Bread From Stones -by Dr. Julius Hensel. (Agricultural Chemist)

The people are sick. When they have low iron, they develop the desire to eat this clay, plaster, chalk, or uncooked meat. They’ll eat eggshells, pull the bark off trees. It’s even written in the medical literature that they will eat building materials.

My father's sheep are behaving strangely this year. First of all, they don't want to graze the grass on their meadow. My father has to cut the grass every day for them from the other parts of the land. Perhaps Hensel was right, perhaps the meadow became too acidic from the manure that sheep produced over the years, and now sheep don't like it anymore.

But another thing is even more interesting. The sheep are eating clay bricks like crazy. They are old homemade bricks, so they are much softer than industrial bricks, so they can be chewed by sheep. They ate a huge pile of it and keep eating it. I know that sheep like to eat dirt from time to time, but I have never seen them eating clay, and in this quantity. Perhaps by not eating enough fresh grass they now have a lack of minerals in their bodies and are finding them in clay.

Now, Hensel never liked clay, to him clay was a soil devoid of minerals. It is something that is left when the plants eat all the minerals from the soil. Maybe some of them have some type of minerals in abundance, but the stones should have much more minerals than clay. Of course, clay is much easier to eat than stones. But stones can be eaten too, if they are dissolved in the river and the animals drink water from the river, as it was practise in the past. But today, animals drink pipe water, so they probably have a lack of minerals.

Two days ago I was at a village festival, and I had the opportunity to observe many people. Some of the villagers had huge bones, their hands were enormous compared to the modern generations. Their muscles are normally developed, nothing like on bodybuilders, but their bones are much bigger. And nobody is paying attention to that and trying to find the answer to their unusual physique. How did they develop such big bones? Bodybuilders are also working out very hard, but they don't develop such big bones.

When it comes to the clay, clay is good for bacteria, bacteria love clay and clay allows them to better attach to our intestines. So clay is healthy but for different reason than stones.

Administration of probiotics to regulate the immune system is a potential anti-tumor strategy. However, oral administration of probiotics is ineffective because of the poor inhabitation of exogenous bacteria in host intestines. Here we report that smectite, a type of mineral clay and established anti-diarrhea drug, promotes expansion of probiotics (especially Lactobacillus) in the murine gut and subsequently elicits anti-tumor immune responses. The ion-exchangeable microstructure of smectite preferentially promotes lactic acid bacteria (LABs) to form biofilms on smectite in vitro and in vivo. In mouse models, smectite laden with LAB biofilms (Lactobacillus and Bifidobacterium) inhibits tumor growth (when used alone) and enhances the efficacy of chemotherapy or immunotherapy (when used in combination with either of them) by activating dendritic cells (DCs) via Toll-like receptor 2 (TLR2) signaling. Our findings suggest oral administration of smectite as a promising strategy to enrich probiotics in vivo for cancer immunotherapy.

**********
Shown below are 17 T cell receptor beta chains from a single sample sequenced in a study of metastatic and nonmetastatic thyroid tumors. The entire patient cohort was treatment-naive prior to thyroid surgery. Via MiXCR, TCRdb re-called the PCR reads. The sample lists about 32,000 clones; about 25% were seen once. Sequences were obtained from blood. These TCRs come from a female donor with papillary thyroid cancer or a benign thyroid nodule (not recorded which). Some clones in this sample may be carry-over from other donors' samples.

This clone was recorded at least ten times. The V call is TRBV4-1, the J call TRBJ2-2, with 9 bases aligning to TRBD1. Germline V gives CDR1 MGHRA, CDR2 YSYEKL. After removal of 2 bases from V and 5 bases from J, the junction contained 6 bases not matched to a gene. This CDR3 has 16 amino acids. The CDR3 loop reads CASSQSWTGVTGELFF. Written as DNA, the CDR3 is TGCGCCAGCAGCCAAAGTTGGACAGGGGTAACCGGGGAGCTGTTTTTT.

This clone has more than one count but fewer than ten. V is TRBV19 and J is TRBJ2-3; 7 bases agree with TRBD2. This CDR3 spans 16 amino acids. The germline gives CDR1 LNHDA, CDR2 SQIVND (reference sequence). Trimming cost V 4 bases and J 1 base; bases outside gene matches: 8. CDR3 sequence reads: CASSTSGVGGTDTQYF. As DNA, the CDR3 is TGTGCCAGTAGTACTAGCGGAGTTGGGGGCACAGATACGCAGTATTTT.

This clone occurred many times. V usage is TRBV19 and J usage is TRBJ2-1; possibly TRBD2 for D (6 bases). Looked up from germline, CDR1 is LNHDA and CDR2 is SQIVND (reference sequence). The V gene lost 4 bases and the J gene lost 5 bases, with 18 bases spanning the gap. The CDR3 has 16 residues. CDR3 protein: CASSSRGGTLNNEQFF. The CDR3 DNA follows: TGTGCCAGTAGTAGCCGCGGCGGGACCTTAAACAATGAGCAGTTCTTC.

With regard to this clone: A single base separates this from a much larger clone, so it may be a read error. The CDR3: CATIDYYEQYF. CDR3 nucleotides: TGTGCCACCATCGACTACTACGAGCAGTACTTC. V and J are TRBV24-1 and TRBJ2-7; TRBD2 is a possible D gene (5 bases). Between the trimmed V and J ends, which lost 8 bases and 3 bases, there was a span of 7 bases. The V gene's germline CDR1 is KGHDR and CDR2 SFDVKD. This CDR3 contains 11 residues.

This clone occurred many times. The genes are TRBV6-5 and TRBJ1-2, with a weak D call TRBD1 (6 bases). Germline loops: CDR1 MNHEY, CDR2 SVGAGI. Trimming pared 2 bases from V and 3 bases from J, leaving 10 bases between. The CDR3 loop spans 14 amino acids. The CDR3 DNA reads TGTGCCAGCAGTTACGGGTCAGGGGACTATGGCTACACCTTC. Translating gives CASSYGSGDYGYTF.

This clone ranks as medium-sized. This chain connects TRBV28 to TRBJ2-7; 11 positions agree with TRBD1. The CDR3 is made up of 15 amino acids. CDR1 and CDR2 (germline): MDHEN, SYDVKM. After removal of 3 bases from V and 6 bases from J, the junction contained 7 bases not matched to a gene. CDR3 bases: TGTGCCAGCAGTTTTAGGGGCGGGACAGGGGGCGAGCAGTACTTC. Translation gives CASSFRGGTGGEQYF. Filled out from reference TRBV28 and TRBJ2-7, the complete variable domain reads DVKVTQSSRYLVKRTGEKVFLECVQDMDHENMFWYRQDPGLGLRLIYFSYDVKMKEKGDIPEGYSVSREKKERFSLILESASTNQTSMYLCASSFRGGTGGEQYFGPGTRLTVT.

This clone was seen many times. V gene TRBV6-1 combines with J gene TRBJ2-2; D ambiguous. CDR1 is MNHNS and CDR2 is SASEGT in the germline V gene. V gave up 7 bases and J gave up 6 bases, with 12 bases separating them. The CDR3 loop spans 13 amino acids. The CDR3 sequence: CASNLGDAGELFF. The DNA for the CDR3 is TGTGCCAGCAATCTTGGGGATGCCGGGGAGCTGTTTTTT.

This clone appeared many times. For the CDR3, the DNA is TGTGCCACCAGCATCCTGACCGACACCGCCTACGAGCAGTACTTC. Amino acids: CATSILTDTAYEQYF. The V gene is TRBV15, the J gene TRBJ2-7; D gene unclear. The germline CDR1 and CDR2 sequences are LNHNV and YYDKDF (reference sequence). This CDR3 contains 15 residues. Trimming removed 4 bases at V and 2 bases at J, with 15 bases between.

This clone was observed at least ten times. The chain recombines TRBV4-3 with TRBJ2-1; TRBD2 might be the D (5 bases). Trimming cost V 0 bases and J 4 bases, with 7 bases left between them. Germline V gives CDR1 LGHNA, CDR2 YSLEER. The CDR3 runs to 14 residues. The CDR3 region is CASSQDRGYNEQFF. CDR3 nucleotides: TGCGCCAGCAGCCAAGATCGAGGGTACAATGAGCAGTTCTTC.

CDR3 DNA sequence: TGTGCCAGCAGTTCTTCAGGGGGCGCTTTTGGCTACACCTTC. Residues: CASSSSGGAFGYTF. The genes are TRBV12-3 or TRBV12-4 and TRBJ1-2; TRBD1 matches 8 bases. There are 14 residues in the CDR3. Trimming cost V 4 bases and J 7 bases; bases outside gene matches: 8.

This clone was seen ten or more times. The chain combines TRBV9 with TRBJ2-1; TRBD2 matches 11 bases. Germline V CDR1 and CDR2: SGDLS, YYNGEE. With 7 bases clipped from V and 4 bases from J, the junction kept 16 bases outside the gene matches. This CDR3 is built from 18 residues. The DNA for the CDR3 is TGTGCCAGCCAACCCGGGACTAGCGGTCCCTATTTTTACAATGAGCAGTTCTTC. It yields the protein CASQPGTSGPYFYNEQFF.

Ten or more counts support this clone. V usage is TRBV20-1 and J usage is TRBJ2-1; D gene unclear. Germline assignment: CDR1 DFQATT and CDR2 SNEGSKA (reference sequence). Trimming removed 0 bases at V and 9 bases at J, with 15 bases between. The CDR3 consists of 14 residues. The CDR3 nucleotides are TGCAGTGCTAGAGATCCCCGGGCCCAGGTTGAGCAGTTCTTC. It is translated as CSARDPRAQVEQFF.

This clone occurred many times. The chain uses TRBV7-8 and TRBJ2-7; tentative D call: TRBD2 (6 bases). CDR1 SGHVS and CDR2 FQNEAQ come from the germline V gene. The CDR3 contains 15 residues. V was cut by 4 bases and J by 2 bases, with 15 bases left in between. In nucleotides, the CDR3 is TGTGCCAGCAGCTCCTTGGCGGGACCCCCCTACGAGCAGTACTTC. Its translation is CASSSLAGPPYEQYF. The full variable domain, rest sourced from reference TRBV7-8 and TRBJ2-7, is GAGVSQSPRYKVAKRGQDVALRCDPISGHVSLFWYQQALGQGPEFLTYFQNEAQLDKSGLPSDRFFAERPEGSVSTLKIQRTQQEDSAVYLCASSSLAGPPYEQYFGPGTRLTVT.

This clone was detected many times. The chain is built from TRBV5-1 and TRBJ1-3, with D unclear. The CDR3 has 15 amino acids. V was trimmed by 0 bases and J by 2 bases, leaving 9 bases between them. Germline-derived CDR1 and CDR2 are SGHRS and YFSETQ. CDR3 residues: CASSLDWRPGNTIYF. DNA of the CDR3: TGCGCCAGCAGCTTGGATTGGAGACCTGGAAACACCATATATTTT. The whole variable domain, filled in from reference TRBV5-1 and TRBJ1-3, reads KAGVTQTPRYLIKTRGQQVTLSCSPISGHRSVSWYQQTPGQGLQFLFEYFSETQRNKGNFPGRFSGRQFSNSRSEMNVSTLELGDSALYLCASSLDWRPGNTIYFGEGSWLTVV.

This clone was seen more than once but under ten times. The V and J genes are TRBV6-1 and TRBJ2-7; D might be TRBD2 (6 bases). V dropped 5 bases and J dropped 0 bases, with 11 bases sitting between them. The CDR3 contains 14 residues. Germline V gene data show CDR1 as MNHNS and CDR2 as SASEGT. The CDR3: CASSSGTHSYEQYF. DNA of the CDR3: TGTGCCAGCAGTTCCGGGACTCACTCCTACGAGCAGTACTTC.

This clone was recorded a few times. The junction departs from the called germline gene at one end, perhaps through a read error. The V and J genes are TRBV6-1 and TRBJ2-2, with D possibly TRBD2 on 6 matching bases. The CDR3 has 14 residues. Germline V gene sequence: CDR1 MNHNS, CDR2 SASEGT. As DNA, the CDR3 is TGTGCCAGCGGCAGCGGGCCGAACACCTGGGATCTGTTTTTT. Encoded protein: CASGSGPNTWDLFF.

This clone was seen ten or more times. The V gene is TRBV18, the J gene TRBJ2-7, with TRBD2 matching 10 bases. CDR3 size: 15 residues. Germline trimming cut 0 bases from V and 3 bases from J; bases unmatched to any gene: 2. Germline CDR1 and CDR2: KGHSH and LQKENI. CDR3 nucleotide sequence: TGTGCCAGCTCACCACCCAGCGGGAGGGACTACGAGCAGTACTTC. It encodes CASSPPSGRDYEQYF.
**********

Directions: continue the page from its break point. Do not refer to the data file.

Mineral chelators are also used for plant fertilization:

Understanding and Applying Chelated Fertilizers Effectively Based on Soil pH

Plant nutrients are one of the environmental factors essential for crop growth and development. Nutrient management is crucial for optimal productivity in commercial crop production. Those nutrients in concentrations of = 100 parts per million (ppm) in plant tissues are described as micronutrients and include iron (Fe), zinc (Zn), manganese (Mn), copper (Cu), boron (B), chlorine (Cl), molybdenum (Mo), and nickel (Ni). Micronutrients such as Fe, Mn, Zn, and Cu are easily oxidized or precipitated in soil, and their utilization is, therefore, not efficient. Chelated fertilizers have been developed to increase micronutrient utilization efficiency. This publication provides an overview of chelated fertilizers and considerations for their use to county Extension faculty, certified crop advisers (CCAs), crop consultants, growers, and students who are interested in commercial crop production.

What is chelated fertilizer?

The word chelate is derived from the Greek word chelé, which refers to a lobster's claw. Hence, chelate refers to the pincer-like way in which a metal nutrient ion is encircled by the larger organic molecule (the claw), usually called a ligand or chelator. Table 1 lists common natural or chemical synthetic ligands (Havlin et al. 2005; Sekhon 2003). Each of the listed ligands, when combined with a micronutrient, can form a chelated fertilizer. Chelated micronutrients are protected from oxidation, precipitation, and immobilization in certain conditions because the organic molecule (the ligand) can combine and form a ring encircling the micronutrient. The pincer-like way the micronutrient is bonded to the ligand changes the micronutrient's surface property and favors the uptake efficiency of foliarly applied micronutrients.

Why is chelated fertilizer needed?

Because soil is heterogeneous and complex, traditional micronutrients are readily oxidized or precipitated. Chelation keeps a micronutrient from undesirable reactions in solution and soil. The chelated fertilizer improves the bioavailability of micronutrients such as Fe, Cu, Mn, and Zn, and in turn contributes to the productivity and profitability of commercial crop production. Chelated fertilizers have a greater potential to increase commercial yield than regular micronutrients if the crop is grown in low-micronutrient stress or soils with a pH greater than 6.5. To grow a good crop, crop nutrient requirements (CNRs), including micronutrients, must be satisfied first from the soil. If the soil cannot meet the CNR, chelated sources need to be used. This approach benefits the plant without increasing the risk of eutrophication.